A significant outcome of prospective studies using noninvasive neuroimaging with Magnetic Resoance Imaging (MRI) is the recognition that brain structural anomalies occur even in individuals apparently free of neurological disorders. Recently, we found that 0.6% of 833 adolescent and young adult participants in a large, NIAAA- funded project (NCANDA) had anomalies identified as gray matter heterotopias. These isolated clumps of gray matter neurons located in the wrong part of the brain are thought to be associated with seizures. This incidence of heterotopias was high given that participants with a history of a seizure disorder were excluded from study. We pursued this finding by investigating heterotopia incidence in another larger NIAAA-funded project (ABCD). In a computerized search of 7,863 neuroradiological readings, 84 (1.07%) participants were identified with gray matter heterotopias. Given that heterotopias have been reported in animal models of fetal alcohol exposure, we sought to examine the relation between hetertopias and prenatal alcohol exposure in the ABCD data. Retrospective questioning of mothers of ABCD participants indicated a high incidence of heterotopias in offspring of mothers who answered in the affirmative that they had drunk alcohol while but before finding out they were pregnant. These findings raise the possibility that the incidence of heterotopias in a population enriched with fetal alcohol exposure (FAE) and fetal alcohol syndrome (FAS) should be higher than in unaffected controls and would support the inference that prenatal alcohol exposure causes heterotopias in the cortex of exposed individuals. Accordingly, in collaboration with a clinical neuroradiologist, we will oversee blind clinical readings of the MRIs of 60 FAE, 60 FAS, and 60 control subjects to seek gray matter heterotopias, in addition to other structural anomalies, in these subjects with known outcomes of prenatal alcohol exposure. Such a finding would be novel and clinically significant, serving as a warning to health-care providers of the potential of seizures and as further reason to refrain from drinking alcohol when intending to become pregnant.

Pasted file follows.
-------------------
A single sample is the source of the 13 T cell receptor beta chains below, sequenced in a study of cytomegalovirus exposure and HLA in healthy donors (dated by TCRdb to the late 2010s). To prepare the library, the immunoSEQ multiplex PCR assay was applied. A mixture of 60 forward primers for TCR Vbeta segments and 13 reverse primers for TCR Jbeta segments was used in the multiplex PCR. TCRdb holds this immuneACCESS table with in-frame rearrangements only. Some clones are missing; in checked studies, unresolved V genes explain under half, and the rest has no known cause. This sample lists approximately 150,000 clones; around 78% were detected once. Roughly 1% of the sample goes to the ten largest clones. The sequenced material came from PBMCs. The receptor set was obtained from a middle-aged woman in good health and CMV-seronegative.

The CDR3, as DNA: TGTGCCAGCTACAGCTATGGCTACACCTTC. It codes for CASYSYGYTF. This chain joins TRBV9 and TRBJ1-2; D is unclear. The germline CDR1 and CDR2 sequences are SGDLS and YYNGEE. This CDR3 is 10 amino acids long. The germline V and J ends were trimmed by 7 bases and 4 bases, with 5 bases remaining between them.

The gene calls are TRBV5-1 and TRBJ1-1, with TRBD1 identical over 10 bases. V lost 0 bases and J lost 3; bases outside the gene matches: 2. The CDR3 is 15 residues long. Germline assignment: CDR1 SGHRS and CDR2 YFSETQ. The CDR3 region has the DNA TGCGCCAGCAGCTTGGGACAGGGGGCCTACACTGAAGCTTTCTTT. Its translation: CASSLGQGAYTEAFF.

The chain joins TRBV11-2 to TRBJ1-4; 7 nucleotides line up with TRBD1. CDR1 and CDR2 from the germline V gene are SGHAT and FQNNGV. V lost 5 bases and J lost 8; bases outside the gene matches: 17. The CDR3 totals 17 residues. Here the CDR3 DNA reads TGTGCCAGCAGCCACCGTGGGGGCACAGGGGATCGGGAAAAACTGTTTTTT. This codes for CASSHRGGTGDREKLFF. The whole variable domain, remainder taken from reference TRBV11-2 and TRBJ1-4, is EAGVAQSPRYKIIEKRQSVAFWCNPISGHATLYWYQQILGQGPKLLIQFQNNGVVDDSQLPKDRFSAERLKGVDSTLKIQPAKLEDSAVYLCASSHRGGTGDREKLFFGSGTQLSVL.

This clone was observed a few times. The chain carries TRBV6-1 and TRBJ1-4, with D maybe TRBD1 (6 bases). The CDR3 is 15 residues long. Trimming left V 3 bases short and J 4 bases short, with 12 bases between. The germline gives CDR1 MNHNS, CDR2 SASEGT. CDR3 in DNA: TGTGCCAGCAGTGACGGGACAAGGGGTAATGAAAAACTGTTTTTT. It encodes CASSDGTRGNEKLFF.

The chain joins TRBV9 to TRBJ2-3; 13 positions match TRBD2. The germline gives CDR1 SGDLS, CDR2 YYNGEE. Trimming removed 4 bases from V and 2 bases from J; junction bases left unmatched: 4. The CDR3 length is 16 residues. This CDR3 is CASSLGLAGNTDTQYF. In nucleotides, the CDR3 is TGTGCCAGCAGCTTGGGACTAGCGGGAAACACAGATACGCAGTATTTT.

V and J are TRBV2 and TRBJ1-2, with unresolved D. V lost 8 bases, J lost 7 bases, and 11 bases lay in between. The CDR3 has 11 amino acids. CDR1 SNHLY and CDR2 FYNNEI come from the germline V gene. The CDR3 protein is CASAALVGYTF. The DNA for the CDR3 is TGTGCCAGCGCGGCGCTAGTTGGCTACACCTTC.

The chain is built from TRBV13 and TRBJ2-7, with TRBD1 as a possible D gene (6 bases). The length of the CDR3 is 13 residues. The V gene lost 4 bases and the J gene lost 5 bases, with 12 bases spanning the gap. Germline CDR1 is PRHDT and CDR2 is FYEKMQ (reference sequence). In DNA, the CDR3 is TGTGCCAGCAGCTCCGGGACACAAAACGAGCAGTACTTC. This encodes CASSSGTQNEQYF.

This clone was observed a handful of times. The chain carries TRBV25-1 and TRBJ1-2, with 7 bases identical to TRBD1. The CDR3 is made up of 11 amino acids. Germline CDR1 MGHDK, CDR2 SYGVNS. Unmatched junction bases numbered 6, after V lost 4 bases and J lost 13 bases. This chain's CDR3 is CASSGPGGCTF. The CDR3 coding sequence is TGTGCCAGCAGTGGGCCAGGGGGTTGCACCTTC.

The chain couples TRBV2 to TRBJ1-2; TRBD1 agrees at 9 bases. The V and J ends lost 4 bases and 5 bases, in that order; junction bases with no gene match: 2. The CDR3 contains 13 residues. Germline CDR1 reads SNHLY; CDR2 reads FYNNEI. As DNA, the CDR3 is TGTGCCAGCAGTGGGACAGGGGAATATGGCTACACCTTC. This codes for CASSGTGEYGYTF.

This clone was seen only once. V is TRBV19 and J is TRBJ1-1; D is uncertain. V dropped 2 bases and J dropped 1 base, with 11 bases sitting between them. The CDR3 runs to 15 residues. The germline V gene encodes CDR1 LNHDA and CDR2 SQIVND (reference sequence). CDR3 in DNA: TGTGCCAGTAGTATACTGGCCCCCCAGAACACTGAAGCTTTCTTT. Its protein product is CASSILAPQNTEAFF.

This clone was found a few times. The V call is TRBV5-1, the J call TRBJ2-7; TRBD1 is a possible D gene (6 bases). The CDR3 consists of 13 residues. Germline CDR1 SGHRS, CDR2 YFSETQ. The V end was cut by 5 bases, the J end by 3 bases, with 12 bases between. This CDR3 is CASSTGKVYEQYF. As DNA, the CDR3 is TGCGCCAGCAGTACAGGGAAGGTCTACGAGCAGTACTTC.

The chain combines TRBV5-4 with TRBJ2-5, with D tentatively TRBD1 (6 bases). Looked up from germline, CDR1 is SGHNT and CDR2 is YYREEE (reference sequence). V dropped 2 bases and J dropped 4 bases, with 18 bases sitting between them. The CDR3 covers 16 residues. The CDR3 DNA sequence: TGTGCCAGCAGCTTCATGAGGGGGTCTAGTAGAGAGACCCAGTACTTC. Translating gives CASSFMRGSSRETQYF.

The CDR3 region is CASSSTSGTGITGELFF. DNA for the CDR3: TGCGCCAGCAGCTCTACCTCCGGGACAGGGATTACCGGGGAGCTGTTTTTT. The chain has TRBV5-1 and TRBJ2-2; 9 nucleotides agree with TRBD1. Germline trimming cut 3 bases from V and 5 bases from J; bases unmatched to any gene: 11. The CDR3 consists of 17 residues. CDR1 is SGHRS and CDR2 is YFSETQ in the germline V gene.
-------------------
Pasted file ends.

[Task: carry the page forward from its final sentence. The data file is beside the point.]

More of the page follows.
Public Health Relevance

In an unselected population based sample, the brain structural abnormality, called gray matter heterotopias, was associated with self-reported potential prenatal alcohol exposure. If this association is causal, the incidence of heterotopias in a population enriched with fetal alcohol exposure should be higher and would support the inference that alcohol consumed prenatally can cause the brain structural anomaly of heterotopia.

National Institute of Health (NIH)
National Institute on Alcohol Abuse and Alcoholism (NIAAA)
Resource-Related Research Projects--Cooperative Agreements (U24)
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Special Emphasis Panel (ZAA1)
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Matochik, John A
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Sri International
Menlo Park
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